Wheels Up: IWC Launches Its New Fleet of Pilots’ Watches

As IWC’s year-long celebration of its 150th anniversary, marked by the release of its limited-edition Jubilee models, winds down and the 2019 SIHH watch fair looms, the Schaffhausen-based watch maison turns its focus back to its most historically significant and iconic timepiece collection, its Pilot series. This week, we’re able to show you a preview of several significant new models from three sub-brands within the series, the Spitfire, Top Gun, and Le Petit Prince, each of which represents a first for the brand.

IWC Pilots' Watch Chronograph Spitfire - flat
The IWC Pilots’ Watch Chronograph Spitfire is “the backbone” of the 2019 Pilots’ collection.

From the Spitfire series, with designs influenced by IWC’s legendary Mark 11 aviators’ watch and paying visual tribute to the famed World War Ii-era British fighter planes, come two highlight pieces. The newly revamped Pilots’ Watch Chronograph Spitfire, described by IWC as the “backbone” of the line, is the first IWC Pilot’s Watch chronograph to contain an in-house movement from the company’s 69000 series of calibers and has also been slimmed down in diameter from previous models to a more contemporary and wearable 41 mm. The self-winding, high-precision chronograph movement — Caliber 69380, to be precise — has a classical column-wheel design and displays elapsed hours and minutes on subdials at 9 and 12 o’clock, the day and date at 3 o’clock. Its double-sided pawl winding system, an IWC technical hallmark, enables the movement to amass a power reserve of 46 hours. The case is made of bronze, harmonizing with the olive green dial and brown calf leather strap for a retro-chic vintage-military look. Its price will be approximately $6,250 (all pricing is not finalized and subject to change).

IWC Pilots Watch Chronograph Spitfire - front
IWC Pilot’s Watch Chronograph Spitfire (Ref. IW387902)

The Spitfire family also hosts a special limited edition devoted to pilots Steve Boulbee Brooks and Matt Jones and their planned IWC-sponsored flight around the world in a vintage Spitfire aircraft. The Pilot’s Watch Timezoner Spitfire Edition “The Longest Flight” is distinguished as the first IWC watch to incorporate the brand’s patented, wearer-friendly second-time-zone mechanism into an in-house-made, automatic movement, dubbed Caliber 82760. This mechanism allows quick and easy re-setting of the time, along with the date and 24-hour hand, in a single motion. The wearer simply presses the city-ring bezel down, turns it so the city representing the desired time zone is at 12 o’clock, and release. Both the hour hand and the small, red-tipped 24-hour hand will move synchronously with the turning of the bezel, and the date display will also change accordingly, either forward or backward. Furthermore, the 24-hour hand, which indicates the time on an inner ring, ensures that the wearer always will know whether it is day or night in his selected time zone. The advance of the minute hand, and all the watch’s other functions, are unaffected while changing time zones.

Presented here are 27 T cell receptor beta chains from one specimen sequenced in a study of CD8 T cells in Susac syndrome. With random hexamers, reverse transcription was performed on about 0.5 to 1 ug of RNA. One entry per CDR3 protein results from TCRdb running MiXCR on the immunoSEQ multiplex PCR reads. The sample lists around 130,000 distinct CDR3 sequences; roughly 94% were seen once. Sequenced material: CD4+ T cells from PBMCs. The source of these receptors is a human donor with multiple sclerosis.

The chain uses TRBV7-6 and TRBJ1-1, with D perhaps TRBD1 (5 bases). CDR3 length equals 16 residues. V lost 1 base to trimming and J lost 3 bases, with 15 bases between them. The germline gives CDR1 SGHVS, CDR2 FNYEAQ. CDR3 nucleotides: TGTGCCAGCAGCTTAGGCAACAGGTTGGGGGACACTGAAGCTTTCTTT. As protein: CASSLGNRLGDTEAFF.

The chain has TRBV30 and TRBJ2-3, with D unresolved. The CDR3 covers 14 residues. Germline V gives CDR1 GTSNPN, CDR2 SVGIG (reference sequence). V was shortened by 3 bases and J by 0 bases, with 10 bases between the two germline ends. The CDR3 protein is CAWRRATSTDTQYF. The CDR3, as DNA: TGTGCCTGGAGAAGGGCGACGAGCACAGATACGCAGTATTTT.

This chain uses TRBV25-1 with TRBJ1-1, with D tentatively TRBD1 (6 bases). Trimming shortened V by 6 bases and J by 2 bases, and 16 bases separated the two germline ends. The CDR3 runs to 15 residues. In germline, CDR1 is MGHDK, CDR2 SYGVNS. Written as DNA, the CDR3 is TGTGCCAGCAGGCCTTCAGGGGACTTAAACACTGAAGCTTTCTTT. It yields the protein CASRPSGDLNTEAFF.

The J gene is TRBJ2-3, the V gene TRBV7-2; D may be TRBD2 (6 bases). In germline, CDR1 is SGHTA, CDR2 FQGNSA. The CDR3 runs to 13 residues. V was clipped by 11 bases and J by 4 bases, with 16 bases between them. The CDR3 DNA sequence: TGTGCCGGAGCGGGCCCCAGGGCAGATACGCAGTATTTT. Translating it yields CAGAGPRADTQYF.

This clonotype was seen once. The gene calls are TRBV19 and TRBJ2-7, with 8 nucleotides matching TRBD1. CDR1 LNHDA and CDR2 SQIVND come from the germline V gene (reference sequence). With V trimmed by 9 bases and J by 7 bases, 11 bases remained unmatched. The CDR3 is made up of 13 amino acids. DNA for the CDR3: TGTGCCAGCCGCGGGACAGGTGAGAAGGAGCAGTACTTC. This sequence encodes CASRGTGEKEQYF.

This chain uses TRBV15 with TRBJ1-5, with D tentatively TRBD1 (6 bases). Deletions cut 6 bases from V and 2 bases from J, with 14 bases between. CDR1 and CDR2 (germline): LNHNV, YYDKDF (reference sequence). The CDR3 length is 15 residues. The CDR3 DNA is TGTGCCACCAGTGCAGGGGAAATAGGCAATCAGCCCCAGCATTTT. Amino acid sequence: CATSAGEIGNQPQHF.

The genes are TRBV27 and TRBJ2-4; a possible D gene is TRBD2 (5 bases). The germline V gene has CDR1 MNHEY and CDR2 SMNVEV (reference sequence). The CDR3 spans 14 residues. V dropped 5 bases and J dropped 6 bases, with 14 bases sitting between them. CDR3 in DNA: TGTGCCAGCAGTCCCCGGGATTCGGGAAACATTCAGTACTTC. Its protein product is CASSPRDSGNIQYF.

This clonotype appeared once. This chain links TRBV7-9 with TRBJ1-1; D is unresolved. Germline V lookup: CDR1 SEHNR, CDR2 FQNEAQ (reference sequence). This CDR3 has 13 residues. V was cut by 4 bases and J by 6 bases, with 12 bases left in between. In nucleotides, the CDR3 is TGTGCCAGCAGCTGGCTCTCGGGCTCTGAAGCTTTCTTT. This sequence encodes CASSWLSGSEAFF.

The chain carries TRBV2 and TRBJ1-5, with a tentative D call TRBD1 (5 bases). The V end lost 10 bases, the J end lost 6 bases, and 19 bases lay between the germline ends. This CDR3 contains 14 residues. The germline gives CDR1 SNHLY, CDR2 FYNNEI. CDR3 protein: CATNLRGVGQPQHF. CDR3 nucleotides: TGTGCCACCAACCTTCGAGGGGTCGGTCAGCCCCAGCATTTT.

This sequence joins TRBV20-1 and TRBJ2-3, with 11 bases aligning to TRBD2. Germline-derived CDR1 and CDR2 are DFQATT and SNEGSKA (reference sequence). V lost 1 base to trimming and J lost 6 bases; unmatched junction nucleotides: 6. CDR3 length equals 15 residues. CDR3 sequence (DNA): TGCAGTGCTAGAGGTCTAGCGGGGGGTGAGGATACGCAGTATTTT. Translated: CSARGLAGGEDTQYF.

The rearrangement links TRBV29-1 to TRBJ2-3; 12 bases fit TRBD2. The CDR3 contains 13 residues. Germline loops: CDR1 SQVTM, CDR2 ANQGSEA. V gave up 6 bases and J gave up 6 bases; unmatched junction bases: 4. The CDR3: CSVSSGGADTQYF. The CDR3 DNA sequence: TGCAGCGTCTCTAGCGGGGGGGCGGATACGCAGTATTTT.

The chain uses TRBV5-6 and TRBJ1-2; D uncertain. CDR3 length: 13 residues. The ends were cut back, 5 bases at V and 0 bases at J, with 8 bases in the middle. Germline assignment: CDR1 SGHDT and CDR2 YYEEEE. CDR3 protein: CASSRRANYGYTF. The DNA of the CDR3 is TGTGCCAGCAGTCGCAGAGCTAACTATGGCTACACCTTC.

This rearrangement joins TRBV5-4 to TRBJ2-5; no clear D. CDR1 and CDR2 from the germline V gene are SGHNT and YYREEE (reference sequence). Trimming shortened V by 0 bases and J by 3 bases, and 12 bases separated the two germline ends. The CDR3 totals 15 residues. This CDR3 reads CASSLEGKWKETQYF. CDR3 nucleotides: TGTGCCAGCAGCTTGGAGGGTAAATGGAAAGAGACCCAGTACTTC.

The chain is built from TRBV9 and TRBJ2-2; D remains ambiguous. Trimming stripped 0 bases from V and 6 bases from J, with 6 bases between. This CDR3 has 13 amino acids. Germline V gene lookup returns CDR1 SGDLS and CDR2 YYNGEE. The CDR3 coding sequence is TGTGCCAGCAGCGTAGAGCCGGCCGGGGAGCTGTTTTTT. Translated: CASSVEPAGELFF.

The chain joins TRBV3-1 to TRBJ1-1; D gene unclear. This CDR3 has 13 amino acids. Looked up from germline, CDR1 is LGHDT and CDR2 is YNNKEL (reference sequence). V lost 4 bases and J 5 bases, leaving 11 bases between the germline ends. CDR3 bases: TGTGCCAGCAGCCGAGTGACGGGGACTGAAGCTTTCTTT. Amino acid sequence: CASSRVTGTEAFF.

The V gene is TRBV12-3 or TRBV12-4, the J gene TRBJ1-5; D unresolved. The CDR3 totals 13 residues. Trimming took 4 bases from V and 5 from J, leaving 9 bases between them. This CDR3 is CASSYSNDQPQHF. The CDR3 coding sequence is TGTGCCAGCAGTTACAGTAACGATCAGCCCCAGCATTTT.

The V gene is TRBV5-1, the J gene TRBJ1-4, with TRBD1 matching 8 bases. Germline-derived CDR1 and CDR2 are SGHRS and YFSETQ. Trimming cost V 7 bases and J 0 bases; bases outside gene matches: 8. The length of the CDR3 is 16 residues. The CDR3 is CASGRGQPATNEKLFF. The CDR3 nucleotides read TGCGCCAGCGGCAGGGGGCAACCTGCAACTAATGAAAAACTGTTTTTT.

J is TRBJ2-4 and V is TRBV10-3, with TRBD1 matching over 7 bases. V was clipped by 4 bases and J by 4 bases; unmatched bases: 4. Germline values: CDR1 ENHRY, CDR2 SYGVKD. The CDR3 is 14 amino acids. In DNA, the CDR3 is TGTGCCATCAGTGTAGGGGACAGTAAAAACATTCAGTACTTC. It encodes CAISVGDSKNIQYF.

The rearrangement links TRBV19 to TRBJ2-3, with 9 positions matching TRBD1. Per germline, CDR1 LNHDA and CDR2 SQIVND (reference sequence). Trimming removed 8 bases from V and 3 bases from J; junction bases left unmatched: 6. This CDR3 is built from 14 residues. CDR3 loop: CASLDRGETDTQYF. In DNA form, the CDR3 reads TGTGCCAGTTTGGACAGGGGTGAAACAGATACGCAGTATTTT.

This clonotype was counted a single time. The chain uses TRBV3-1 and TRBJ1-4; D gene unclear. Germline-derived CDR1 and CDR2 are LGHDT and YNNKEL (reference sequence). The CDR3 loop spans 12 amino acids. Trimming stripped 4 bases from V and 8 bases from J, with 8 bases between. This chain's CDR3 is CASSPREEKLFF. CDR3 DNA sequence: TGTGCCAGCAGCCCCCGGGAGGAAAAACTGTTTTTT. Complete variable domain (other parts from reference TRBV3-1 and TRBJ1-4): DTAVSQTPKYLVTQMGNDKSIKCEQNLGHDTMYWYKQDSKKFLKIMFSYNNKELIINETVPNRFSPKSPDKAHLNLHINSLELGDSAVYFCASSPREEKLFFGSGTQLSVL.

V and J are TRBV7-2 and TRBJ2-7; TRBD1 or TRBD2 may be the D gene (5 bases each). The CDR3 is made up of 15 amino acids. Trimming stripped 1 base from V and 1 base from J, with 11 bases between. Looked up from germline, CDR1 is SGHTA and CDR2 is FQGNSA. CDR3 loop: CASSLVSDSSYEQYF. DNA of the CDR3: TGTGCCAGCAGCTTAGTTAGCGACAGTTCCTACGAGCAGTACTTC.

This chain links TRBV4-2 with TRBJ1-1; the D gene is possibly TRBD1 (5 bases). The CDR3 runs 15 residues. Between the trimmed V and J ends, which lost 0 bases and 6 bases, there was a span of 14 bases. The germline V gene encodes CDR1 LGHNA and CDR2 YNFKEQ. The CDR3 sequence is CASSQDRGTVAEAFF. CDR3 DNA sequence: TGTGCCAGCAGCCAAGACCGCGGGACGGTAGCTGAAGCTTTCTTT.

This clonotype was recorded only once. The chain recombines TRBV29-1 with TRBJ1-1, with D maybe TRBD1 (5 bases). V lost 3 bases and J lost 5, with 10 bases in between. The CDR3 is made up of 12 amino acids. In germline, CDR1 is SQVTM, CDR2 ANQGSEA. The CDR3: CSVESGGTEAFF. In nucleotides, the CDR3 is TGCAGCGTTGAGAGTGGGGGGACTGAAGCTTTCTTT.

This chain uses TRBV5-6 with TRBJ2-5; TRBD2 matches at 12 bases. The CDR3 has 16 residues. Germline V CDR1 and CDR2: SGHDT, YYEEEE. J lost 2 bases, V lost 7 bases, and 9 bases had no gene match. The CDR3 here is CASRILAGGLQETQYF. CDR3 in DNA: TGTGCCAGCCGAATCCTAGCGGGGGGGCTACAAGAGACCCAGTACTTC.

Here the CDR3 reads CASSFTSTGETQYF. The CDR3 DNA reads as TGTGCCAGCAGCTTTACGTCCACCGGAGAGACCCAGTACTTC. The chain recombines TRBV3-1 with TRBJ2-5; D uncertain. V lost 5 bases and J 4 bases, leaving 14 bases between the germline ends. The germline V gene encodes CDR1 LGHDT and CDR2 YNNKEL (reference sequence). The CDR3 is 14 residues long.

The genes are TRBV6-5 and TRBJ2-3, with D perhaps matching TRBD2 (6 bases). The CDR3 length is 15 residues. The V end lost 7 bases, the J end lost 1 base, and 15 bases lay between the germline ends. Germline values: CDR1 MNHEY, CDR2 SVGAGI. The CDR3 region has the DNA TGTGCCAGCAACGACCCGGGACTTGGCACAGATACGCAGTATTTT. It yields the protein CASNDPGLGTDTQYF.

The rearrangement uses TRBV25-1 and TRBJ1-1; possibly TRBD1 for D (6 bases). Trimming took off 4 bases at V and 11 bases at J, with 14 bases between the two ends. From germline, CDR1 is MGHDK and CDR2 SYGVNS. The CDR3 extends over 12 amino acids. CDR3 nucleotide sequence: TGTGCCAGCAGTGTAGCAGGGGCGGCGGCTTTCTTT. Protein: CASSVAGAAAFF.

IWC Pilots' Watch Spitfire Edition "The Longest Flight" - front
IWC Pilots’ Watch Timezoner Spitfire Edition “The Longest Flight” (Ref. IW395501)
IWC Big Pilot Timezoner Wrist - Goodwood

The movement, which is hidden beneath the special engraved back of the 46-mm stainless steel case, boasts IWC’s Pellaton winding system, enhanced with wear-resistant ceramic parts, and a power reserve of 60 hours. Like all the Spitfire models, the Timezoner’s dial echoes the look of the vintage plane’s dashboard instruments, and the military green textile strap evokes the interior of its cockpit. Limited to 250 pieces, the watch will be priced at approximately $12,400.

IWC Pilots' Watch Spitfire Edition "The Longest Flight" - back
IWC Pilot’s Watch Timezoner Spitfire Edition “The Longest Flight” caseback

IWC expands its Top Gun family, launched in 2007 in collaboration with, and dedicated to, the U.S. Navy’s Strike Fighter Tactics Program, with the first-ever (believe it or not) all-black Pilots’ Watch. The Pilot’s Watch Double Chronograph Top Gun Ceratanium (approximately $15,000) is also the first timepiece in the Pilots collection to use Ceratanium, a patented composite material that combines the light weight and toughness of titanium with the hardness and scratch-resistance of ceramic, for its 44-mm case. All the major exterior components, including the chronograph push-buttons and the pin buckle on the rubber strap, are made of the material, which also brings notable corrosion resistance and hypoallergenic properties to the table.